It is now proudly known as the Mayo Persons’ Association, or, more commonly, the Mayo Association. Mayo is a large barren county. Arable land constitutes a very small portion of its acreage. Being constantly battered by the Atlantic Ocean from Killala to Clew Bay and Killary, it boasts a delightful, jagged coastline. Now probably the jewel in the crown of Ireland’s coastal counties, for both the present Mayo residents and those who have had to make a living elsewhere, there is a strong attachment to their place of birth…
…In the early 1900s life was not kind to Mayo’s inhabitants. Being born 150 to 200 miles from the capital city of our country left an enormous amount of time and space between the local parliamentarians and the Government officials of the time, who either resided at Dublin Castle, Bank of Ireland, Dame Street, or, of course, in the house of Commons in London.
In researching the early days of the Mayo Association and the people responsible for bringing the body into being, it is important to understand something of the history and conditions of the time. Most people know of and have read about the Great Hunger of 1845-1848 and of the terrible consequences of that tragedy. We know how those who survived eked out a living from the land. If strength of will or mind were ever a necessity then it must surely have been in the aftermath of such an awful catastrophe and those unforgettable scenes of famine, despair, emigration and death.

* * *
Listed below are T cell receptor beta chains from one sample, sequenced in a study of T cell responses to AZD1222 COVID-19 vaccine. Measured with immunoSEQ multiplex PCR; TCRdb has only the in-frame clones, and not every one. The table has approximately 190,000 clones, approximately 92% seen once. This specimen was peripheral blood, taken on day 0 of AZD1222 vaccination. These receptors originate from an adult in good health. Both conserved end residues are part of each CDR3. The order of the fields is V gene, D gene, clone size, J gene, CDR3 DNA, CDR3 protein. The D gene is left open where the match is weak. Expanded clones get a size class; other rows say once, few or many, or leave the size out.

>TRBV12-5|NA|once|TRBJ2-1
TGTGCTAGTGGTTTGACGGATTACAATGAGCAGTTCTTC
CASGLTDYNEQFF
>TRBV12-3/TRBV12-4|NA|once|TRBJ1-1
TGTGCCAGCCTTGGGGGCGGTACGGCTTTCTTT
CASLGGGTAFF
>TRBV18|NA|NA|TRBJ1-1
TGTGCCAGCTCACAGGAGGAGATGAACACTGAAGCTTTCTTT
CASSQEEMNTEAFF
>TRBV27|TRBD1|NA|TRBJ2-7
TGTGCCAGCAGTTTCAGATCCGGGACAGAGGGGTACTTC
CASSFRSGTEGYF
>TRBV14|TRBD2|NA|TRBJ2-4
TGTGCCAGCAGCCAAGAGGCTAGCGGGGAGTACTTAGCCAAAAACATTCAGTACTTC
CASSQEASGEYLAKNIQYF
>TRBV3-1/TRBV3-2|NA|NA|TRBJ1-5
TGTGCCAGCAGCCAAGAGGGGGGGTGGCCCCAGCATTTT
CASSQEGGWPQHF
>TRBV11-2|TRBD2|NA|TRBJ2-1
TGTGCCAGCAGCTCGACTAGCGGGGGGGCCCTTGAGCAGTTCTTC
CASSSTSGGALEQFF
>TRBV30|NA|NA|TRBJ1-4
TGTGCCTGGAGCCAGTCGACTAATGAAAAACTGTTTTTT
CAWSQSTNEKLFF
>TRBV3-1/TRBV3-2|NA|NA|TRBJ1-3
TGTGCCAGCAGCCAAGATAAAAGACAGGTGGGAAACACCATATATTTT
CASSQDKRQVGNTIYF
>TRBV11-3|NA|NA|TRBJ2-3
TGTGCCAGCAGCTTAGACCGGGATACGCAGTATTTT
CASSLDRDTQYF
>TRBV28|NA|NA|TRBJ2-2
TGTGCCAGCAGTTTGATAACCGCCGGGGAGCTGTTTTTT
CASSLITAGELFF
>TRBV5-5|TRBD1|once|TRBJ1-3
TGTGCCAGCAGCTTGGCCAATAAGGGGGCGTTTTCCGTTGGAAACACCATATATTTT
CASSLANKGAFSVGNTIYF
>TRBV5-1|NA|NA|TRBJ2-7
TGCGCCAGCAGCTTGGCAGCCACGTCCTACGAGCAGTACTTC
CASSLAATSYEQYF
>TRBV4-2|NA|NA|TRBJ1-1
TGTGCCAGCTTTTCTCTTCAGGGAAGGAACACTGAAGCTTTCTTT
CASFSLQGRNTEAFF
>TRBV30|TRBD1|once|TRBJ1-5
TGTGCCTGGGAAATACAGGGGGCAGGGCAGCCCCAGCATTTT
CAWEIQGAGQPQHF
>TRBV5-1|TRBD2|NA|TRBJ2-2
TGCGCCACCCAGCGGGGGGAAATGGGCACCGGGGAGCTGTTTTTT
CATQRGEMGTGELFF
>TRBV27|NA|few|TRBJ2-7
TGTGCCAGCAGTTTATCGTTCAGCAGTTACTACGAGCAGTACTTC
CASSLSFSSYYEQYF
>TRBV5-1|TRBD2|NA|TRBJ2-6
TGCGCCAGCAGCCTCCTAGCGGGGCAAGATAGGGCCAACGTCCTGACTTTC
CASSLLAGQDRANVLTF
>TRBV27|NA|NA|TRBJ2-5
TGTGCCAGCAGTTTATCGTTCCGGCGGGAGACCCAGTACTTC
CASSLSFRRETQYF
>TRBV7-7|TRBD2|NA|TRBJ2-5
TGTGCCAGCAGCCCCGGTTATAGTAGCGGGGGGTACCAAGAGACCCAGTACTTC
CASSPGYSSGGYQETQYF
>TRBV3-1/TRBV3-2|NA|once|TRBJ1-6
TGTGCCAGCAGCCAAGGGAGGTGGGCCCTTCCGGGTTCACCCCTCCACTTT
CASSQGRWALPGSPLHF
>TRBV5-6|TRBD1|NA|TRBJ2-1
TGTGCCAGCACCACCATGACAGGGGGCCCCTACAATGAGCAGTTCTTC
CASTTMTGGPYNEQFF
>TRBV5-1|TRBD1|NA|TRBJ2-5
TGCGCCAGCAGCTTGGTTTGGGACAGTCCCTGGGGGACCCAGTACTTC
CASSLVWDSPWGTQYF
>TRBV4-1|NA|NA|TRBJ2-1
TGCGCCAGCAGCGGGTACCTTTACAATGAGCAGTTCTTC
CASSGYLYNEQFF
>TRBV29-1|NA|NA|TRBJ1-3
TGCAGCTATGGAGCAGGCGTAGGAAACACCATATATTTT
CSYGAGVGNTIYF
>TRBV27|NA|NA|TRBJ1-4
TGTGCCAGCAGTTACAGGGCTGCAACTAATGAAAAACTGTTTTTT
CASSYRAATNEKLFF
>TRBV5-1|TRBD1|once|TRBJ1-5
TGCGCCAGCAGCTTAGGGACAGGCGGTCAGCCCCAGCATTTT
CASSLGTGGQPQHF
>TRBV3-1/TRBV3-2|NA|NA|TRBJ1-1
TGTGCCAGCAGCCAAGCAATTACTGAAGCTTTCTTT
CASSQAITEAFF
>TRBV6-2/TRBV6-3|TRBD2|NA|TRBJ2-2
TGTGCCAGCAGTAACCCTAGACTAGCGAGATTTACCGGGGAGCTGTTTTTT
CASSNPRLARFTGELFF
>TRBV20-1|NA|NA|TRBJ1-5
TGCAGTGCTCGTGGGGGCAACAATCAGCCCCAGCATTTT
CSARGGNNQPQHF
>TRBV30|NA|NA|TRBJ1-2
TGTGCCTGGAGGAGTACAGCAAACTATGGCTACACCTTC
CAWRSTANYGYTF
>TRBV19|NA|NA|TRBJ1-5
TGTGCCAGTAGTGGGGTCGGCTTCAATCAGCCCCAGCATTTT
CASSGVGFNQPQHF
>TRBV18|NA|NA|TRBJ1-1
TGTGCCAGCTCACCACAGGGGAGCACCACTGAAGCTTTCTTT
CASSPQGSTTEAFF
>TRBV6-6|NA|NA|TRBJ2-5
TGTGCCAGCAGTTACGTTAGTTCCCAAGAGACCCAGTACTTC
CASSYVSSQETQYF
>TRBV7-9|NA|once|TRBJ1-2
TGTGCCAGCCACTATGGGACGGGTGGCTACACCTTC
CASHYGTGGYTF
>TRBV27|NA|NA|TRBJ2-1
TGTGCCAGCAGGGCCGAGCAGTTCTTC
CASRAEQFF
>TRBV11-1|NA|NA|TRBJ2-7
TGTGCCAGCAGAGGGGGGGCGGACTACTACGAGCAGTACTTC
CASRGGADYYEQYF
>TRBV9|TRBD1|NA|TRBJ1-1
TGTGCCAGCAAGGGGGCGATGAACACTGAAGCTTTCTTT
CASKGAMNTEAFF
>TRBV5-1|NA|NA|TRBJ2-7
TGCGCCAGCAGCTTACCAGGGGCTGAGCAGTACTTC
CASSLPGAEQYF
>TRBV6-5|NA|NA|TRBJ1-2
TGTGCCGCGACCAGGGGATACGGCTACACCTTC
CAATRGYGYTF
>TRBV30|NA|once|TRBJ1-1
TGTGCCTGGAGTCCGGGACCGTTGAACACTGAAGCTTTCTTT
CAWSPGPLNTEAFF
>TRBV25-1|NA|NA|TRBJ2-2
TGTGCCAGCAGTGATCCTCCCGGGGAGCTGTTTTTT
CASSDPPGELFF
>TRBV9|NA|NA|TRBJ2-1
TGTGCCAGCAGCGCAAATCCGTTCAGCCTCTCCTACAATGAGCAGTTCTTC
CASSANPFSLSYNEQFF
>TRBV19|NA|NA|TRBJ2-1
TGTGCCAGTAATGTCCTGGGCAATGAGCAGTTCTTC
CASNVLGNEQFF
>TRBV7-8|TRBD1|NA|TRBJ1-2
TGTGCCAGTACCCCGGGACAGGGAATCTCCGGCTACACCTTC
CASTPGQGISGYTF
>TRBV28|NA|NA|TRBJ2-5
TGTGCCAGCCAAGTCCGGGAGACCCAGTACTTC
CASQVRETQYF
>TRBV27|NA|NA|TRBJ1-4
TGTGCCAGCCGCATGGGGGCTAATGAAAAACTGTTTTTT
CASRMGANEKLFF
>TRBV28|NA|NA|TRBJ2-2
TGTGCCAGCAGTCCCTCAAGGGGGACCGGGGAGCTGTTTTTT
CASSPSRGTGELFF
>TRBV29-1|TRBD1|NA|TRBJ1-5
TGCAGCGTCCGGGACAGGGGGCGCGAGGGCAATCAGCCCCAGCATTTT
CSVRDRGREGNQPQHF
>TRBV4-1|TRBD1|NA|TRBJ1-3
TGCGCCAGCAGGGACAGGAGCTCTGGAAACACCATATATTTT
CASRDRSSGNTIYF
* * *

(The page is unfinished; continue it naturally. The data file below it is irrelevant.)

Being a colony of the British Empire during the nineteenth century and into the twentieth, we relied greatly on the British administration for sustenance. World power countries demanded a lot from their colonies and Mayo and Ireland suffered hugely in terms of loss of life and human degradation. There were many fatalities from a very high infant mortality rate. The life expectancy threshold meant that a fifty year old was considered an old man. Many Mayo people emigrated in the late 1800s and early 1900s to the USA. These were extremely hazardous journeys with many succumbing to the hardships and perils of the voyages.
Great Britain was another popular destination for those seeking work and, to a lesser, extent, Dublin received her share of Mayo people who left their native place but did not go abroad. Of course there were tremendous scenes of sadness with each departure. Every house in Mayo had a ‘wake’ on the eve of a son or daughter going to the USA. In those days the ‘wake’ was recognized as probably the last time the parents of those taking the boat would ever see their offspring. A hundred years later, in an era of almost instant communication, it is hard to imagine what time, travel and communications were like then…”
Mayo Population 2016
Ireland West Airport
Ballina, Ballinrobe, Ballyhaunis, Castlebar, Claremorris, Kiltimagh, Swinford, Westport